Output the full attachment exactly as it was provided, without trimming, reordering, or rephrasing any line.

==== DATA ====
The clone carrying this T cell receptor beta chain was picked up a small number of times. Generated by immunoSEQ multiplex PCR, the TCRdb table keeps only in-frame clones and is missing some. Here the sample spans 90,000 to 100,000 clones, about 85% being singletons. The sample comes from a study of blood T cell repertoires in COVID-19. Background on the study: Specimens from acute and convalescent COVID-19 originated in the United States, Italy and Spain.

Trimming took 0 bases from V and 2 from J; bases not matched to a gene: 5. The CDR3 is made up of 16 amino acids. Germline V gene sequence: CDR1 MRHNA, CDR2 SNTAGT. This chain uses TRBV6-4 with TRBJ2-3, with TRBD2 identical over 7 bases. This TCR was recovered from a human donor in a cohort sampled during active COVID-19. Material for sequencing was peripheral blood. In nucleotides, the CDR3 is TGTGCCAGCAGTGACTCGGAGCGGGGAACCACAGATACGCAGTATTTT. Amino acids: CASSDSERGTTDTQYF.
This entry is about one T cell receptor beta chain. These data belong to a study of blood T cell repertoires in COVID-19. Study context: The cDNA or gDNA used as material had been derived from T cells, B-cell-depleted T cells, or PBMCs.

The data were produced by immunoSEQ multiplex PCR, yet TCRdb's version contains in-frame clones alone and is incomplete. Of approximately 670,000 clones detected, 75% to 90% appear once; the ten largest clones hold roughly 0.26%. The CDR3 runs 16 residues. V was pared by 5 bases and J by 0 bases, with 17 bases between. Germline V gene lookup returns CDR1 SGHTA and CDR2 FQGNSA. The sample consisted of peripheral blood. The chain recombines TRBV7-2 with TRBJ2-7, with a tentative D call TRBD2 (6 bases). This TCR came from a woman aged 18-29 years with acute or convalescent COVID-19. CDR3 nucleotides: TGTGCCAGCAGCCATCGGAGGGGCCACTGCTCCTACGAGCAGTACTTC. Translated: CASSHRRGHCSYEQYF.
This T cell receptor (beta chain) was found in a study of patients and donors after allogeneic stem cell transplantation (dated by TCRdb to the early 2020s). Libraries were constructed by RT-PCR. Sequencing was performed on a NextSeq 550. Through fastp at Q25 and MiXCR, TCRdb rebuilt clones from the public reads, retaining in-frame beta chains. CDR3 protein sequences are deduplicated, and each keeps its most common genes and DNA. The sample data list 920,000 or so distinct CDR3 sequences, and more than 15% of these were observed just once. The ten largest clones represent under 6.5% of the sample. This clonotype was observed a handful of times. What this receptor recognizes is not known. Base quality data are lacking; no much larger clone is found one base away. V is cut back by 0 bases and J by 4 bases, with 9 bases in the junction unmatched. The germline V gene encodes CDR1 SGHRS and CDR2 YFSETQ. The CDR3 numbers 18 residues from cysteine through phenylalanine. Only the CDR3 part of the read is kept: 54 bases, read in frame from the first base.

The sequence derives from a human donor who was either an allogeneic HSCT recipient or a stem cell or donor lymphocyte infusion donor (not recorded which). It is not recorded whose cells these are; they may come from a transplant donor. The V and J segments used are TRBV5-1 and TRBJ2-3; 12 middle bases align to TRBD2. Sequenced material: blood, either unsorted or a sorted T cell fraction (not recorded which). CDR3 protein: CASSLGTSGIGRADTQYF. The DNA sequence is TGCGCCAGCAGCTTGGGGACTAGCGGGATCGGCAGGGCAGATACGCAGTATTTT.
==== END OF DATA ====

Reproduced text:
The clone carrying this T cell receptor beta chain was picked up a small number of times. Generated by immunoSEQ multiplex PCR, the TCRdb table keeps only in-frame clones and is missing some. Here the sample spans 90,000 to 100,000 clones, about 85% being singletons. The sample comes from a study of blood T cell repertoires in COVID-19. Background on the study: Specimens from acute and convalescent COVID-19 originated in the United States, Italy and Spain.

Trimming took 0 bases from V and 2 from J; bases not matched to a gene: 5. The CDR3 is made up of 16 amino acids. Germline V gene sequence: CDR1 MRHNA, CDR2 SNTAGT. This chain uses TRBV6-4 with TRBJ2-3, with TRBD2 identical over 7 bases. This TCR was recovered from a human donor in a cohort sampled during active COVID-19. Material for sequencing was peripheral blood. In nucleotides, the CDR3 is TGTGCCAGCAGTGACTCGGAGCGGGGAACCACAGATACGCAGTATTTT. Amino acids: CASSDSERGTTDTQYF.
This entry is about one T cell receptor beta chain. These data belong to a study of blood T cell repertoires in COVID-19. Study context: The cDNA or gDNA used as material had been derived from T cells, B-cell-depleted T cells, or PBMCs.

The data were produced by immunoSEQ multiplex PCR, yet TCRdb's version contains in-frame clones alone and is incomplete. Of approximately 670,000 clones detected, 75% to 90% appear once; the ten largest clones hold roughly 0.26%. The CDR3 runs 16 residues. V was pared by 5 bases and J by 0 bases, with 17 bases between. Germline V gene lookup returns CDR1 SGHTA and CDR2 FQGNSA. The sample consisted of peripheral blood. The chain recombines TRBV7-2 with TRBJ2-7, with a tentative D call TRBD2 (6 bases). This TCR came from a woman aged 18-29 years with acute or convalescent COVID-19. CDR3 nucleotides: TGTGCCAGCAGCCATCGGAGGGGCCACTGCTCCTACGAGCAGTACTTC. Translated: CASSHRRGHCSYEQYF.
This T cell receptor (beta chain) was found in a study of patients and donors after allogeneic stem cell transplantation (dated by TCRdb to the early 2020s). Libraries were constructed by RT-PCR. Sequencing was performed on a NextSeq 550. Through fastp at Q25 and MiXCR, TCRdb rebuilt clones from the public reads, retaining in-frame beta chains. CDR3 protein sequences are deduplicated, and each keeps its most common genes and DNA. The sample data list 920,000 or so distinct CDR3 sequences, and more than 15% of these were observed just once. The ten largest clones represent under 6.5% of the sample. This clonotype was observed a handful of times. What this receptor recognizes is not known. Base quality data are lacking; no much larger clone is found one base away. V is cut back by 0 bases and J by 4 bases, with 9 bases in the junction unmatched. The germline V gene encodes CDR1 SGHRS and CDR2 YFSETQ. The CDR3 numbers 18 residues from cysteine through phenylalanine. Only the CDR3 part of the read is kept: 54 bases, read in frame from the first base.

The sequence derives from a human donor who was either an allogeneic HSCT recipient or a stem cell or donor lymphocyte infusion donor (not recorded which). It is not recorded whose cells these are; they may come from a transplant donor. The V and J segments used are TRBV5-1 and TRBJ2-3; 12 middle bases align to TRBD2. Sequenced material: blood, either unsorted or a sorted T cell fraction (not recorded which). CDR3 protein: CASSLGTSGIGRADTQYF. The DNA sequence is TGCGCCAGCAGCTTGGGGACTAGCGGGATCGGCAGGGCAGATACGCAGTATTTT.